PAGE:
Pittsburgh Penguins’ Midseason Slump Reaffirms Second-Tier Status


Feb 1, 2015; Pittsburgh, PA, USA; Pittsburgh Penguins defenseman Robert Bortuzzo (41) checks Nashville Predators center Filip Forsberg (9) during the first period at the CONSOL Energy Center. The Predators won 4-0. Mandatory Credit: Charles LeClaire-USA TODAY Sports

Even the best teams can go through slumps.

As a prime example, the 2007-08 Detroit Red Wings, perhaps the finest NHL team of the past decade, suffered through a 1-8-2 stretch in February of that season. Of course, they went on to recover quite nicely, finishing with a 54-21-7 record and eventually a Stanley Cup title.

Back to the current day, the Chicago Blackhawks – considered to be a favorite to make another deep playoff run at the very least – have gone 6-8 since the calendar turned to 2015. However, I wouldn’t consider this slide to be an indication of anything besides how difficult it is to remain consistent over an 82-game season.

On the other hand, I will admit the Pittsburgh Penguins’ six-week stagnation raises concerns. The Pens (28-14-8, 64 points) have won just six of their past 17 games (6-7-4) since taking three in a row in mid-December.

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The Penguins can’t match the recent postseason pedigree of the Hawks, so they lack the benefit of the doubt that their brethren in Chicago might get. Additionally, dropping a pair of 4-0 decisions in lifeless fashion over the past week doesn’t help in the perception department.

Moreover, certain aspects of the Pens’ play trigger alarm bells. Brandon Sutter‘s replacement-level production in past months reminds that the days of the “three-center model” in Pittsburgh are long gone. Barring more trades, the Pens will go where Sidney Crosby and Evgeni Malkin will take them, with little support coming from the bottom two lines.

The decline of Chris Kunitz and the continued struggles of Beau Bennett to harness his offensive potential make the Pens look like a shallow team up front. Adding David Perron has been a godsend, but even with him, Pittsburgh has four legitimate top-six forwards, counting the bullish Patric Hornqvist among that group.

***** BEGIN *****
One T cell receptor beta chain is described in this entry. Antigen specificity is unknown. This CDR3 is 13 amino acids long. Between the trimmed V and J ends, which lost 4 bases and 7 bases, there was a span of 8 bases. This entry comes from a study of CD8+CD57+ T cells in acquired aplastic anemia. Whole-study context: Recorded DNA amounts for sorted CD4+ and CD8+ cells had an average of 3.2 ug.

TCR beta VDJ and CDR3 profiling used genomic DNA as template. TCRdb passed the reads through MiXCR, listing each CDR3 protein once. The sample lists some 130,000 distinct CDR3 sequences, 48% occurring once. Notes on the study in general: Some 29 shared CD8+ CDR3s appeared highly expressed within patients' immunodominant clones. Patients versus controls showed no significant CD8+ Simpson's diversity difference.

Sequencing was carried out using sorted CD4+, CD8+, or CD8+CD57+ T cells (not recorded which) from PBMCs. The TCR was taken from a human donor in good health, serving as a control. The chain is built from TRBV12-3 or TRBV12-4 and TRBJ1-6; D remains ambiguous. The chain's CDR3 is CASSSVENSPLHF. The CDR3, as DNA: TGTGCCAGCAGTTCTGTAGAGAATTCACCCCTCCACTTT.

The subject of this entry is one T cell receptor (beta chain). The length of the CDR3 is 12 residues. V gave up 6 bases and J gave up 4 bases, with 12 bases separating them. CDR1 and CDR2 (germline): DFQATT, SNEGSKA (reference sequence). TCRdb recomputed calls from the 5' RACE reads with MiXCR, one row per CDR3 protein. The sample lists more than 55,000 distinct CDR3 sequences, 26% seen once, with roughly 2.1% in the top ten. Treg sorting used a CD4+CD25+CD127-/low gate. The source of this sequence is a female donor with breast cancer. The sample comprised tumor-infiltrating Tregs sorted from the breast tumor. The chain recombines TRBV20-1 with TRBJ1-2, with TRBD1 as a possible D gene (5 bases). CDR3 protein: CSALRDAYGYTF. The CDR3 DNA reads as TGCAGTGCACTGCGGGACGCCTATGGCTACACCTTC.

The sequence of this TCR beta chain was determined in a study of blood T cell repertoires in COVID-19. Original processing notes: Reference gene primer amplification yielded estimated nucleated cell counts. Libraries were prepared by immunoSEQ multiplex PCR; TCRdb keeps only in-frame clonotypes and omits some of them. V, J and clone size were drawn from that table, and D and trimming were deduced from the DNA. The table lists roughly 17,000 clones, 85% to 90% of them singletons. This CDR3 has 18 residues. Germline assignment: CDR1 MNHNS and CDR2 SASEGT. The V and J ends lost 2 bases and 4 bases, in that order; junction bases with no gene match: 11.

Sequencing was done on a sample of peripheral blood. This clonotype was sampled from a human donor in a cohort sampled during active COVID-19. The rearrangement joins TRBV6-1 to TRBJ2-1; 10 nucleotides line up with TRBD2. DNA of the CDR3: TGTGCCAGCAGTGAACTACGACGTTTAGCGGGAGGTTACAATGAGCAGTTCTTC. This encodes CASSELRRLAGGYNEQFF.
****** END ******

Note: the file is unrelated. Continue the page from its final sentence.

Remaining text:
Defensively, the team is more solid, although the presence of Simon Despres, Robert Bortuzzo and perhaps Derrick Pouliot come playoff time means that the leadership load will weigh heavily on Kris Letang, Paul Martin, Rob Scuderi and Christian Ehrhoff.

Then there’s the case of goalie Marc-Andre Fleury. The 30-year-old was on pace for his best statistical season as an NHLer, but a recent downturn has dropped him just a bit off that pace.

To be clear, I don’t see Fleury as a liability, but with the team’s unimpressive offensive depth, he will likely have to be at his absolute best if the Pens have hopes of winning a couple playoff series.

There’s still a good chance that general manager Jim Rutherford further supplements the roster with another deal or two prior to the March 2 trade deadline. At the same time, it’s apparent that his predecessor’s lack of success drafting forwards has virtually guaranteed that the Penguins are a two-line team come springtime.

If Crosby and Malkin perform at elite levels, it could still work out. But for now, it seems clear that the Pens are a step below the serious Stanley Cup contenders, even in a wide-open Eastern Conference.